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Politicidal Violence and the Problematics of Localized Memory at Civilian Massacre Sites: The Cheju 4.3 Peace Park and the Kŏch’ang Incident Memorial Park

Politicidal Violence and the Problematics of Localized Memory at Civilian Massacre Sites: The... <p>This article examines two South Korean sites dedicated to the remembrance of Korean War–era civilian massacres, the Cheju 4.3 Peace Park and the Kŏch’ang Incident Memorial Park. Specifically, the article explores the sites’ localized, victim-centric epistemology as one that counters nationalist discourses and narratives that privilege the state. While acknowledging that these sites offer a physical mnemonic space for challenging the hegemonic “June 25” (<i>yugio</i>) narrative, the author suggests that, in their narrow spatial and ideological orientation, these sites cumulatively fall short of offering a cohesive narrative of the politicidal, anti-Communist state-building project of which they are a consequence. Though of tremendous value in restoring victims’ honor, critiquing human rights abuses of the Republic of Korea, and giving a voice to marginalized groups, these spaces fail to provide historical clarity to a distorted era of South Korea’s past. In addressing this problematic, the article examines the role of family bereavement associations, narrative constructions, and the silencing of the National Guidance League Incident at these locations.</p> http://www.deepdyve.com/assets/images/DeepDyve-Logo-lg.png Cross-Currents: East Asian History and Culture Review University of Hawai'I Press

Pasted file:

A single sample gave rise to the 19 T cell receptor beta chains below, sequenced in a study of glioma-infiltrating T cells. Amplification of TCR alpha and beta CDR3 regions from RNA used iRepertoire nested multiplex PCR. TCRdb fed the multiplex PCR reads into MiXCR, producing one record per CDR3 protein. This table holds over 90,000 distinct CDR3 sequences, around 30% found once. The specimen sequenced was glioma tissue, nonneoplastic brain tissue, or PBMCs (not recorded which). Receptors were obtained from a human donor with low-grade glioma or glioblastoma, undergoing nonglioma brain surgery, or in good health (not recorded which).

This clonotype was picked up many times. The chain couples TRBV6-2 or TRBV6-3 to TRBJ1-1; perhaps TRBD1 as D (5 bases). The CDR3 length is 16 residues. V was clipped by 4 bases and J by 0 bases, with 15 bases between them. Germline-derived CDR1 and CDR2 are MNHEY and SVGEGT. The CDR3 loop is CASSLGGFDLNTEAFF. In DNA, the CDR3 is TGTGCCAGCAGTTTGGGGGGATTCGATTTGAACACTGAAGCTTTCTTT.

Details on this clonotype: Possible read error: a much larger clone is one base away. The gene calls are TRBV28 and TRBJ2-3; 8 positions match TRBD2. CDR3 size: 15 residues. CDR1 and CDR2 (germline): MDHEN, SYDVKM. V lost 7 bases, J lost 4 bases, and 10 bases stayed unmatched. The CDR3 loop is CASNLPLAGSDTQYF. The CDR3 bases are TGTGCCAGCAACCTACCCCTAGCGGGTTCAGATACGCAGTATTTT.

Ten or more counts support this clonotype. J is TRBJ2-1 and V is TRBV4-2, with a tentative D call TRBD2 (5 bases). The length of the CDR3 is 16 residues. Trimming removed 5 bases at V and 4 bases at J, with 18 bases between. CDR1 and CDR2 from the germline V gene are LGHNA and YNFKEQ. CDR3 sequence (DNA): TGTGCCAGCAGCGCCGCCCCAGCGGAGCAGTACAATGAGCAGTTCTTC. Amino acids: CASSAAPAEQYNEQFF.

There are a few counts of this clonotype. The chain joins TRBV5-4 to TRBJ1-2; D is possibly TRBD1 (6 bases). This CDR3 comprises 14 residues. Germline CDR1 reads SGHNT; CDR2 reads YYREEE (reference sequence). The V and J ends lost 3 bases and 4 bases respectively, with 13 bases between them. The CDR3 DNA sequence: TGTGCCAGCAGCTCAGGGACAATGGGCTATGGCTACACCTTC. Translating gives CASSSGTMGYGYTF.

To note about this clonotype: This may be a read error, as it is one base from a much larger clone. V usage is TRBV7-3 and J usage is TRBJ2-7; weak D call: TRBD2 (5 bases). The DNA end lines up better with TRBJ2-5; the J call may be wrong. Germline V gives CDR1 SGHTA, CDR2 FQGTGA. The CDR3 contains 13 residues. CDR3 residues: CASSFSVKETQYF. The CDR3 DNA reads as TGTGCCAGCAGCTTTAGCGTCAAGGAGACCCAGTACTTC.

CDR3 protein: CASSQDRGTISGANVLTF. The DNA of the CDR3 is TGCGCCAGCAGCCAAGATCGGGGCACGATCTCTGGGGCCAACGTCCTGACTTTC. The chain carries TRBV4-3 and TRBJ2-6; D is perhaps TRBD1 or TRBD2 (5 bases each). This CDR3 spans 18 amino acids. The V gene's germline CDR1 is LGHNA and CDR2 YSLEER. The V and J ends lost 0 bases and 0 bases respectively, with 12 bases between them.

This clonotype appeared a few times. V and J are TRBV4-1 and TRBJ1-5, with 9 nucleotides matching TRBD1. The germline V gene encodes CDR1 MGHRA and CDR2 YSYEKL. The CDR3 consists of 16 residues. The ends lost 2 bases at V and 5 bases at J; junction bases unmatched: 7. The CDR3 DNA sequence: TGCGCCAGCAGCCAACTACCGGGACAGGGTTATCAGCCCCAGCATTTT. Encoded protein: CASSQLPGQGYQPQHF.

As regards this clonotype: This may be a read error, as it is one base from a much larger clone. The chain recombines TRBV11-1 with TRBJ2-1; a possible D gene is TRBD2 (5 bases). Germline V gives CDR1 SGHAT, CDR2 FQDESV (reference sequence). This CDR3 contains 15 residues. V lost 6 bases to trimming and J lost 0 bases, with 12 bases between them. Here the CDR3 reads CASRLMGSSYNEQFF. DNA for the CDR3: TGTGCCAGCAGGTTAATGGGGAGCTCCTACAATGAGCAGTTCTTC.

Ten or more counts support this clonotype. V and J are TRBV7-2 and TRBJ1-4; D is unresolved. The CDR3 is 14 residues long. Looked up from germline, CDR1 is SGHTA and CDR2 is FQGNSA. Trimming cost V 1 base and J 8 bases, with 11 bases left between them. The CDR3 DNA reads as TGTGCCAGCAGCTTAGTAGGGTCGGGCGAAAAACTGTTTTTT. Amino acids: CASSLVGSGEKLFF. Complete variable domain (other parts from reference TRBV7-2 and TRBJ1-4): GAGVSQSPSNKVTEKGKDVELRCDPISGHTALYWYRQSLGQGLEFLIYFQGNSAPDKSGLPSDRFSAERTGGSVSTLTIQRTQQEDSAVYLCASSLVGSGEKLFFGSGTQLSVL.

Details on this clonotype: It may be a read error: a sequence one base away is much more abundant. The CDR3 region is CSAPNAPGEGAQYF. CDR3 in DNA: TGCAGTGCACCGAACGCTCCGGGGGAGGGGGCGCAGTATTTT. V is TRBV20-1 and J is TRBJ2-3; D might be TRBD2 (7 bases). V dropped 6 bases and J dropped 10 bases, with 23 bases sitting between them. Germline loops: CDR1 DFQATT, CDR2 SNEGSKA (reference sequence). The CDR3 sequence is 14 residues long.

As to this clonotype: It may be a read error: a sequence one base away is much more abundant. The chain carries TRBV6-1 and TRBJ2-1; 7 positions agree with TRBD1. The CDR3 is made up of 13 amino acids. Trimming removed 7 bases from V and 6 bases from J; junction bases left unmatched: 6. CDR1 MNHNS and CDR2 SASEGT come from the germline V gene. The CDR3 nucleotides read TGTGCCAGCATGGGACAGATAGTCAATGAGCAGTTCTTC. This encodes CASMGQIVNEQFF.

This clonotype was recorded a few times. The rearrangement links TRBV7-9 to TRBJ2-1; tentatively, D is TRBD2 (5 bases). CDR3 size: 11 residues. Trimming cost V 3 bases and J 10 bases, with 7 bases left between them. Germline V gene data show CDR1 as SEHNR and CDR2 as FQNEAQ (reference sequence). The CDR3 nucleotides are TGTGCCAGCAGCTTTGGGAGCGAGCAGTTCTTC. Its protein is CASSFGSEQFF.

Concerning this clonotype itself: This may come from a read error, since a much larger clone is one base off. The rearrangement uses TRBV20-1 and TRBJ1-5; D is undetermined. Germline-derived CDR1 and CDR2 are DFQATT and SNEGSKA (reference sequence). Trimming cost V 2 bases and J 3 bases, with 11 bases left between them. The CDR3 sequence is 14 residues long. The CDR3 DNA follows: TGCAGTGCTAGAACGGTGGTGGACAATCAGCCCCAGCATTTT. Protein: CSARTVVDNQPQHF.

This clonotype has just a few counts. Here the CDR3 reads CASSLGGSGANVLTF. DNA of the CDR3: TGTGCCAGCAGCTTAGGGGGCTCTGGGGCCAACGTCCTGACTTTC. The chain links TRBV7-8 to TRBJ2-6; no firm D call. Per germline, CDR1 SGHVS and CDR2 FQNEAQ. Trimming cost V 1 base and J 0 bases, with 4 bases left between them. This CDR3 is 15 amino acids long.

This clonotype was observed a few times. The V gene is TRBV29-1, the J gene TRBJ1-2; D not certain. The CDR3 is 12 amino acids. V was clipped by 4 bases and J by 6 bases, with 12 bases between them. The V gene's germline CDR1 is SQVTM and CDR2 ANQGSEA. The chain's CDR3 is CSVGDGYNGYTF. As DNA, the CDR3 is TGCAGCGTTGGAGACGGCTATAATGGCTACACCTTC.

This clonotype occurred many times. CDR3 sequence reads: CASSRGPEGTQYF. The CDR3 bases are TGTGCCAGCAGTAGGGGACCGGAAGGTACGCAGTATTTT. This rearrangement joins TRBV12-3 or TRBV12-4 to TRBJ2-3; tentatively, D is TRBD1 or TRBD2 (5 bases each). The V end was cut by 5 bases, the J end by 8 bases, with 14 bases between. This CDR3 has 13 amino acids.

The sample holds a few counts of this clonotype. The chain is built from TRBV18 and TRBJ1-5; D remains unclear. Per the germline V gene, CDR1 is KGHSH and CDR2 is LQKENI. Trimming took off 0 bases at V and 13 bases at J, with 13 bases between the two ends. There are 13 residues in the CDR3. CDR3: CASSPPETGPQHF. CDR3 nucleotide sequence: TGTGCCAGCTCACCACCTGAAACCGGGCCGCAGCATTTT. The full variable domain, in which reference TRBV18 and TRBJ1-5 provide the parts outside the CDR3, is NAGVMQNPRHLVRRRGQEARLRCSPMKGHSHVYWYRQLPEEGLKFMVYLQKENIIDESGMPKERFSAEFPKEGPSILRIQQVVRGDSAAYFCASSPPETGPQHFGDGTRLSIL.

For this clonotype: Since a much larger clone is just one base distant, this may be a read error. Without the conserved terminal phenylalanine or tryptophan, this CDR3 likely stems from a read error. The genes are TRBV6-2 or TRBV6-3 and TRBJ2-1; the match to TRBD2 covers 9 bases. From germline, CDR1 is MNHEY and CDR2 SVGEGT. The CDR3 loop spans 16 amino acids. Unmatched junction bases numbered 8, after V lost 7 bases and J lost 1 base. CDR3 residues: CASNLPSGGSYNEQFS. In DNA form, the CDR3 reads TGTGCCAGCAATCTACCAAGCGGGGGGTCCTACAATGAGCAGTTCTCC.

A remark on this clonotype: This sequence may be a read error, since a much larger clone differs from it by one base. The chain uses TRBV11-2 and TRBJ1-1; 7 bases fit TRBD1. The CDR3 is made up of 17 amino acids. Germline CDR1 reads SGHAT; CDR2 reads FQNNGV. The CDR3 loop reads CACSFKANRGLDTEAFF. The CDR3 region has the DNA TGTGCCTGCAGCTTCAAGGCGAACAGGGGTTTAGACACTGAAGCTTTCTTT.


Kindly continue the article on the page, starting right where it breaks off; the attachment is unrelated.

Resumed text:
Politicidal Violence and the Problematics of Localized Memory at Civilian Massacre Sites: The Cheju 4.3 Peace Park and the Kŏch’ang Incident Memorial Park

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Publisher
University of Hawai'I Press
Copyright
Copyright © Research Institute of Korean Studies, Korea University
ISSN
2158-9666
eISSN
2158-9674

Abstract

<p>This article examines two South Korean sites dedicated to the remembrance of Korean War–era civilian massacres, the Cheju 4.3 Peace Park and the Kŏch’ang Incident Memorial Park. Specifically, the article explores the sites’ localized, victim-centric epistemology as one that counters nationalist discourses and narratives that privilege the state. While acknowledging that these sites offer a physical mnemonic space for challenging the hegemonic “June 25” (<i>yugio</i>) narrative, the author suggests that, in their narrow spatial and ideological orientation, these sites cumulatively fall short of offering a cohesive narrative of the politicidal, anti-Communist state-building project of which they are a consequence. Though of tremendous value in restoring victims’ honor, critiquing human rights abuses of the Republic of Korea, and giving a voice to marginalized groups, these spaces fail to provide historical clarity to a distorted era of South Korea’s past. In addressing this problematic, the article examines the role of family bereavement associations, narrative constructions, and the silencing of the National Guidance League Incident at these locations.</p>

Journal

Cross-Currents: East Asian History and Culture ReviewUniversity of Hawai'I Press

Published: Jul 20, 2015

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